F TROOP Fridays -- Number 22
F TROOP: "Old Ironpants" (1965 ABC-TV/Warner Brothers) Season One, Episode 8: Original Air Date November 2, 1965. Starring Forrest Tucker as Sergeant Morgan O'Rourke, Larry Storch as Corporal Randolph Agarn, Ken Berry as Captain Wilton Parmenter, Melody Patterson as Wrangler Jane, Frank deKova as Chief Wild Eagle, Bob Steele as Duffy, James Hampton as Bugler Dobbs, John Mitchum as Hoffenmueller, Harvey Parry as Charley. Guest Star: John Stephenson as General Custer. Directed by Charles Rondeau. Written by Arthur Julian.
While the cat's away, the rats will play. Four score and seven weeks after his Fort Courage arrival, Captain Parmenter has been called away for a two week course in military strategy. The absence of any supervision (however marginal it may be) inspires O'Rourke to add another side hustle to his Enterprises by getting into the mail order bride business.
The men are in dress uniforms expecting the arrival of their blushing brides on the noon stage when they are greeted instead by General George Armstrong Custer--and his new protégé, Captain Wilton Parmenter! Custer's en route to his new assignment at Little Big Horn(!) but Wilton is staying, and he's just not the same boy they sent to camp. Sporting a Van Dyke and holding off Janie with his riding crop, Parmenter vows to close the saloon, banish town drunk Charley and turn Fort Courage into a real Army post.
Ken Berry didn't technically get his stab at the evil twin trope until Wilton the Kid, but the personality change in Old Ironpants might as well qualify. Besides, it is the funnier segment by far. Custer did graduate dead last in his West Point class, so it isn't much of a stretch that the least of the Parmenters might bond with Autie, also promoted in "right place, right time" fashion. While Wilton isn't able to grow those flowing locks in two weeks as well as the facial hair he impressively sprouts, he nails the lack of regard for input from subordinates down solidly.
Apropos for an episode featuring the flamboyant Boy General, Rondeau directs exuberantly. The impressive ballet-like letter reading in Bye, Bye Balloon is foreshadowed as our Custerized Captain hilariously lands on his feet in stride after a nasty-looking stumble across his porch, into a post and over the hitching rail--disciplined clumsiness! Rondeau slyly fits more MAD-esque sight gags into his backgrounds. To name two of the biggest guffaws, General Grant is subtly replaced on the Captain's wall and the water tower continuously gushes in the background for over a minute while a key scene continues.
"Now if you'd like to go for $25 attack, five Redskins bite dust!"
While taking a backseat to Parmenter's newfound rigidity, O'Rourke Enterprises is still alive, if not particularly well. But it could be worse: the mail order bride expansion becomes an utter fiasco, but the all-important saloon is saved from Ironpants' planned closure. The highlight is another negotiation with Wild Eagle, who milks that upper hand cannily. Surely the Chief isn't promising literal corpses at a dollar a death, is he? Or is he?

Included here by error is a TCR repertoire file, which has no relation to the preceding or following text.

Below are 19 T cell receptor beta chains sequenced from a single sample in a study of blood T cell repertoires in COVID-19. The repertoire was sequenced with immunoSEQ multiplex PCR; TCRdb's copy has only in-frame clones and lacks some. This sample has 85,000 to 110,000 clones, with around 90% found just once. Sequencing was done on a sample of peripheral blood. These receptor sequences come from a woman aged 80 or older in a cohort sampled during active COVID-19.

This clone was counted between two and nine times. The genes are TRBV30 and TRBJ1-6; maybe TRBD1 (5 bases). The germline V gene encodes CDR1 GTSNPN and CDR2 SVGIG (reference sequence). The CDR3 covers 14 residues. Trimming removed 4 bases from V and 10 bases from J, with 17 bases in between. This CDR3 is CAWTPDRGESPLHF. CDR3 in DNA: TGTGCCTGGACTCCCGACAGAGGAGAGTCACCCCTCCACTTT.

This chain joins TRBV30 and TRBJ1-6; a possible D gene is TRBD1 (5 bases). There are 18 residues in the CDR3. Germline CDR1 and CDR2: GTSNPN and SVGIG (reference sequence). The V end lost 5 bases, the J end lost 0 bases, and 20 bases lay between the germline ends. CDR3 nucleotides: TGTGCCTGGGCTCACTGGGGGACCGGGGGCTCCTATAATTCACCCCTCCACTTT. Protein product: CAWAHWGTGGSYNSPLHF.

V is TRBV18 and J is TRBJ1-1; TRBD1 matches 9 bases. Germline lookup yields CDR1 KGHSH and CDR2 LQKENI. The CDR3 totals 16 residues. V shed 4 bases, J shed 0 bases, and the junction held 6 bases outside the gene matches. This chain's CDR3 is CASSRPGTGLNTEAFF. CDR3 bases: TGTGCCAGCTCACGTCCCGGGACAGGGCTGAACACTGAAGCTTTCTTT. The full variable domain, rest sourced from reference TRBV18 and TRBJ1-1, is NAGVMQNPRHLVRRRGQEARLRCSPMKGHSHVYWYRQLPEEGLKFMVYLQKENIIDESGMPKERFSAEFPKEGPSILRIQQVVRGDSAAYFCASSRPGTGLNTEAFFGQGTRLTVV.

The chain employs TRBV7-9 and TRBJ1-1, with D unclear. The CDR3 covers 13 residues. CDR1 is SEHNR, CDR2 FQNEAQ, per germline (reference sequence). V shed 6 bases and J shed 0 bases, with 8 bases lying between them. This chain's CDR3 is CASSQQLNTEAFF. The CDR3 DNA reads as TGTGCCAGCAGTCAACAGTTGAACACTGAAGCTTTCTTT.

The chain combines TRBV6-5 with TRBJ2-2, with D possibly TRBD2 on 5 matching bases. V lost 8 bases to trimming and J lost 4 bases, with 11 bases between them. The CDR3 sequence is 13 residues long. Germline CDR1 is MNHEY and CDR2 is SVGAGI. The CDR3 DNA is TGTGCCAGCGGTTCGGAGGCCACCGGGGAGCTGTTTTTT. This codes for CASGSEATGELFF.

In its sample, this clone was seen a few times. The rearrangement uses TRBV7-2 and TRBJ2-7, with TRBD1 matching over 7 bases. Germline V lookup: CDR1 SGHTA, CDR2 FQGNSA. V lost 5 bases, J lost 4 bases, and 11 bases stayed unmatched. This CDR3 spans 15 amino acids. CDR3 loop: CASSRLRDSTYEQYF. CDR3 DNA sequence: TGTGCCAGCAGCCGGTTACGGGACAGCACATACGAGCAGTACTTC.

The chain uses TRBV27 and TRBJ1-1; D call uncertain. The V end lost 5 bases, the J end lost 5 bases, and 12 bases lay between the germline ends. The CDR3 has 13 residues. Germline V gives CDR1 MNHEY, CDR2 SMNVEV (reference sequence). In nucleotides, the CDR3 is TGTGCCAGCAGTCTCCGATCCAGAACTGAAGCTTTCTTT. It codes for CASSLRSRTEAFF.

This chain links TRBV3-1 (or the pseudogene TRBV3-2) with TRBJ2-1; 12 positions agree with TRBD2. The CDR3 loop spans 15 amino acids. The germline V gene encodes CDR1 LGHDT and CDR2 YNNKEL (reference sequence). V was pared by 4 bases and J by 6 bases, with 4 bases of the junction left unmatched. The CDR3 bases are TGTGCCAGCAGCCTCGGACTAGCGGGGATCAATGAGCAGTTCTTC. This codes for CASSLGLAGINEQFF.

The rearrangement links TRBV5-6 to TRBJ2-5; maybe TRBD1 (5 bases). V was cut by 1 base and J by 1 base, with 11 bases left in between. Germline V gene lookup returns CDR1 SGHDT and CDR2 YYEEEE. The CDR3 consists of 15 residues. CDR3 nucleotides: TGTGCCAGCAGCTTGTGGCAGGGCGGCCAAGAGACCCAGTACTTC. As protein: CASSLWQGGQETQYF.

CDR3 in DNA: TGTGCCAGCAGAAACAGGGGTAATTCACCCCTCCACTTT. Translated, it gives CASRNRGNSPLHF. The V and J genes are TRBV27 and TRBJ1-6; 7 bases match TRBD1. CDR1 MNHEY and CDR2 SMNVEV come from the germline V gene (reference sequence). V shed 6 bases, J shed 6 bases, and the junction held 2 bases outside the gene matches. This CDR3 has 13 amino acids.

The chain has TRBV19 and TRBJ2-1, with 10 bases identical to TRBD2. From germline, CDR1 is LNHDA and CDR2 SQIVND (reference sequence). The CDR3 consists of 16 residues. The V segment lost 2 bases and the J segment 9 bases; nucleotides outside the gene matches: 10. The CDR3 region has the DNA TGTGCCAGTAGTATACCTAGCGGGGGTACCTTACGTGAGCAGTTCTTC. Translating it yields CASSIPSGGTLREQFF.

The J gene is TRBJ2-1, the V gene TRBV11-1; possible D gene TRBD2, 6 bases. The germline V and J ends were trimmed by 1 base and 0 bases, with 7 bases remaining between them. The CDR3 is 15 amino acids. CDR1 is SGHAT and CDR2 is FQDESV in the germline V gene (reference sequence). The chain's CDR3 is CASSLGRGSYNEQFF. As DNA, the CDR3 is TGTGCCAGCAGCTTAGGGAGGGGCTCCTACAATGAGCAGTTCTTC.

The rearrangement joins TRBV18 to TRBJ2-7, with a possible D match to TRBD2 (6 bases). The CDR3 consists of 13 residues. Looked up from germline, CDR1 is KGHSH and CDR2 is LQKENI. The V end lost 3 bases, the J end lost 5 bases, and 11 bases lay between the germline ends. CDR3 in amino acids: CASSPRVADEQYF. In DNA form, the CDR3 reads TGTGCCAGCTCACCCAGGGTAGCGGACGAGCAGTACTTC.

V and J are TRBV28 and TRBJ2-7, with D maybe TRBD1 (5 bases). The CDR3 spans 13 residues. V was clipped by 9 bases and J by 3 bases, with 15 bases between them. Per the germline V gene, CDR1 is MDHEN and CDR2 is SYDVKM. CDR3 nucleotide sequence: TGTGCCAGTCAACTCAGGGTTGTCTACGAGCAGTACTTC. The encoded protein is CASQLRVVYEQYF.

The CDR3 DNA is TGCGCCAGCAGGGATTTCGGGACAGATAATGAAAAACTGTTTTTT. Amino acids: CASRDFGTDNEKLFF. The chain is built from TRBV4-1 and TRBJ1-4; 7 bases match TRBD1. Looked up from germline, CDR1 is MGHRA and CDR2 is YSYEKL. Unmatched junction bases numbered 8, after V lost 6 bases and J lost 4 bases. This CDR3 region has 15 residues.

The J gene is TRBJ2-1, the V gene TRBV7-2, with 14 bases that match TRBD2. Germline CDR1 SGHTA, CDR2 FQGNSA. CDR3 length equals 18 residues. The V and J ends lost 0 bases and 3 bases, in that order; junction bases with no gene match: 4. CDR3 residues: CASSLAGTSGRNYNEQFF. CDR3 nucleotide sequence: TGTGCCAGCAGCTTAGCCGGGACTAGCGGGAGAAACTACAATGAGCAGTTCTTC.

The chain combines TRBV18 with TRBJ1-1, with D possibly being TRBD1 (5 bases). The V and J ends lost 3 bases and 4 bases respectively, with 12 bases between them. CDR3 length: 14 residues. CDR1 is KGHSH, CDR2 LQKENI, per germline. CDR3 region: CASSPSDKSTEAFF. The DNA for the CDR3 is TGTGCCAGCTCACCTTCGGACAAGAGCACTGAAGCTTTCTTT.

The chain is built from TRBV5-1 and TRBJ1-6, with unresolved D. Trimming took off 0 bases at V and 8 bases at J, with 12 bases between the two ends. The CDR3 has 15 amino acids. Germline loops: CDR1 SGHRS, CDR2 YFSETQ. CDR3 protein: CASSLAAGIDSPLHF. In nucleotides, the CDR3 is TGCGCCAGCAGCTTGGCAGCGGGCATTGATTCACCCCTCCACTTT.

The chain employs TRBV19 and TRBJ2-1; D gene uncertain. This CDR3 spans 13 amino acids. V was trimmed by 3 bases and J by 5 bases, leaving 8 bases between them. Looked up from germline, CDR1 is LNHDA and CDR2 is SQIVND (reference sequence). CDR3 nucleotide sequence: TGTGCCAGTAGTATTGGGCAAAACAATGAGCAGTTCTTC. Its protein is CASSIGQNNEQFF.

Sergeant O'Rourke's failed expansion aside, the wily President proves he hasn't lost his touch when it comes to putting one over on the "old man". Got to admit the Sarge is taking a bit of a chance here with the Hekawi attack; what if a disciple of Custer doesn't see himself as the man he once was? Fortunately, betting on the humanity underneath the facade works out and O'Rourke Enterprises remains unscathed.
Well, almost. Harvey Parry makes the last of his three appearances as saloon staple Charley, so maybe Ironpants Parmenter did run the drunk out of town before his metamorphosis back to Wilton. When Charley returned in the first season's finale, Frank McHugh took over the role. Custer's casting is a real treat for animation fans: he's played by John Stephenson, better known as the voice of Mr. Slate on THE FLINTSTONES and Luke/Blubber Bear on THE WACKY RACES, to name two of dozens.
For the sixth consecutive week, F TROOP ranked 22nd in Nielsen's ratings, giving ABC its first winner at 9 PM on Tuesdays since THE RIFLEMAN had reigned during 1959-60--amazingly, even one-time stalwarts like HAWAIIAN EYE had failed to make a dent in RED SKELTON in the five years between. With laugh filled installments like Old Ironpants, that success was deserved.
WHAT YOU LEARNED:
The troopers' respective tastes in women come to the fore when the brides are ordered. Agarn and Dobbs think blondes have more fun, while old Duffy likes those redheads. Hoffenmueller likes a little cushion for the pushin'--then again, since Dobbs specified "a whale of a figure" with the others in agreement, maybe all the troopers do! Save Vanderbilt, who wants a girl named Shirley, Leslie Nielsen be damned.
NUMBER OF TIMES O'ROURKE COULD HAVE BEEN CHARGED WITH TREASON:
The Sarge does consort with the enemy on battle plans, but since it is to coordinate an eventual win for the troopers, he probably gets to slide this time.
WISE OLD HEKAWI SAYING:
"You show me squirrel with acorn, and I show you happy moose!" Maybe the biggest non sequtiur yet.
PC, OR NOT PC?
Wild Eagle's quote in the review text is certainly the latter, though he won those negotiations with his soldier partners decisively. And while the cameoing Custer isn't a bumbler, the script doesn't make him a hero either, with a parting line reminding us of his eventual defeat.
Ken Berry's performance is one of his absolute best, pre and post indoctrination. Rondeau's ebullient direction provides the best collection of sight gags since The Phantom Major came to Fort Courage. Despite some verbal corn sprinkled here and there (a Julian weakness) Old Ironpants stays buoyant throughout, with something boffo always right around the corner. (***1/2 out of four)